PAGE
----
GoT image

Getting lost in a world that is not our own is part of what makes reading and watching movies so compelling. We are able to escape our lives for a span of pages/the run time of a film and truly be somewhere else. The greatest storytellers create fully realized settings to further allow for this escape and totally submerse their audiences. While it might be easy to create a tale, coming up with the entire world is what makes the escape successful. Whether it is building the world from scratch (example: Lord of the Rings) or slightly altering our reality to make it their own (example: Inception), an author who takes the time to think out all aspects of their world is a skilled one indeed.

Atonement – 2007

There was nothing on Netflix starring Audrey Hepburn that I haven’t already seen so I googled, “classics to watch on Netflix, current” and a list was summoned from the depths of the interweb. There were some good horror movies on said list that I definitely intend to go back and watch however that was not where my head was at. Scrolling down, I found what I was looking for: Atonement. Released in 2007, the film was adapted from the novel of the same name, published six years earlier by Ian McEwan. It met everything in my mental checklist: not set in the present, an amazing cast, and not a straightforward-spoon-fed romance. Holy shit lovelies, what a movie. What a journey.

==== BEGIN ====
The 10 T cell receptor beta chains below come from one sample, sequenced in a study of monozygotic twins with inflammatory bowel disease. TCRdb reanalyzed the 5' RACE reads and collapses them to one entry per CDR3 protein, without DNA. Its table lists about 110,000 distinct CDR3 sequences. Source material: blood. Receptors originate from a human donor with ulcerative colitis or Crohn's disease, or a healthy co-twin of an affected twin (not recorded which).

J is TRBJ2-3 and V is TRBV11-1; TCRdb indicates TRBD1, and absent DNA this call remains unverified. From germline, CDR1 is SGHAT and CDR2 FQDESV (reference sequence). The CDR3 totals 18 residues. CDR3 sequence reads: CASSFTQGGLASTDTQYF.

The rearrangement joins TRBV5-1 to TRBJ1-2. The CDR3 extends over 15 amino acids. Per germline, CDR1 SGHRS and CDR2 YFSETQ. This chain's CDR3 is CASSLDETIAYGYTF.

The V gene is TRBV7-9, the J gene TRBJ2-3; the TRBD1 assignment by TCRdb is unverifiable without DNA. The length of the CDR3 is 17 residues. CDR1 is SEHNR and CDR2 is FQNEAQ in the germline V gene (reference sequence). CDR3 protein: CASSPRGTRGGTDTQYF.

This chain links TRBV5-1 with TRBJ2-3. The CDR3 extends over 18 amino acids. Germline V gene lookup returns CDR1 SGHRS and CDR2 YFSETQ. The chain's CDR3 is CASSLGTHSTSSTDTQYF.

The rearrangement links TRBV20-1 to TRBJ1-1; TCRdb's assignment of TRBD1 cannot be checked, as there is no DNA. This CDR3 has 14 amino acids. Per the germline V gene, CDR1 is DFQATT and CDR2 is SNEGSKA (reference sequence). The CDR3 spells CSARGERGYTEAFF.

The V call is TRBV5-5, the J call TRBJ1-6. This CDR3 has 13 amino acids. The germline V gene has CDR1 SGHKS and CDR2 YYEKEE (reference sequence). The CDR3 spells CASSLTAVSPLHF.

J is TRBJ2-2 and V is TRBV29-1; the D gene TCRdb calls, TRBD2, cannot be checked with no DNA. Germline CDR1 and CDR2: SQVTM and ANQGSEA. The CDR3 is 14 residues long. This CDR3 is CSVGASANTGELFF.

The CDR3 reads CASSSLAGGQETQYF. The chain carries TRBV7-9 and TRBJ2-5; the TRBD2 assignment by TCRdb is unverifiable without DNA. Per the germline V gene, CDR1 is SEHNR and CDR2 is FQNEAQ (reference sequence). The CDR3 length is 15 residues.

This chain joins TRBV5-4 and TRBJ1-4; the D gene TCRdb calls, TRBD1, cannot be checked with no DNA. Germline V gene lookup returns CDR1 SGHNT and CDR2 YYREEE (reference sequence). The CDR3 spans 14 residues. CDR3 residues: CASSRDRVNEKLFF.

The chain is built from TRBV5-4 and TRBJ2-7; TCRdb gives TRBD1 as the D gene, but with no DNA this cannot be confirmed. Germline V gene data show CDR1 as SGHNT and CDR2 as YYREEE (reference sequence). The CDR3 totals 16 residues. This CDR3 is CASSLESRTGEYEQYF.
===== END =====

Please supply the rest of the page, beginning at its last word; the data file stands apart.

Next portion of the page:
Atonement tells the tale of what happens when a little lie turns into a bigger lie and the impact that has on those in the line of fire. What we learn first hand is that what you say matters and that even if you think you are a reliable narrator, you might not be. That doubt that you feel eats at you through life, through war, through death. Atonement tells us that there is no statute of limitations on taking responsibility for your actions.

We enter the lives of the Tallis family in 1935. Briony (Saoirse Ronan) is a young child shown from the start to have an active imagination. The film opens with her finishing a play she has been working on to be performed upon her brother’s visit home; younger cousins staying with the family are her unwilling actors. Having grown bored, said cousins exit Briony’s room. This is where the intrigue begins. Gazing out the window, Briony witnesses an encounter down in the yard, however, not having heard anything that passes between the two people involved, she is only able to infer in her youthful and fanciful brain what it was that occurred. Cut to the same scene, rewound, and told from the perspective of Cecelia Tallis (Keria Knightly) and Robbie Turner (James McAvoy). It is not an argument but instead an awkward encounter between two people who are unable and afraid to admit to their feelings for each other. Passion of a different kind from a different perspective.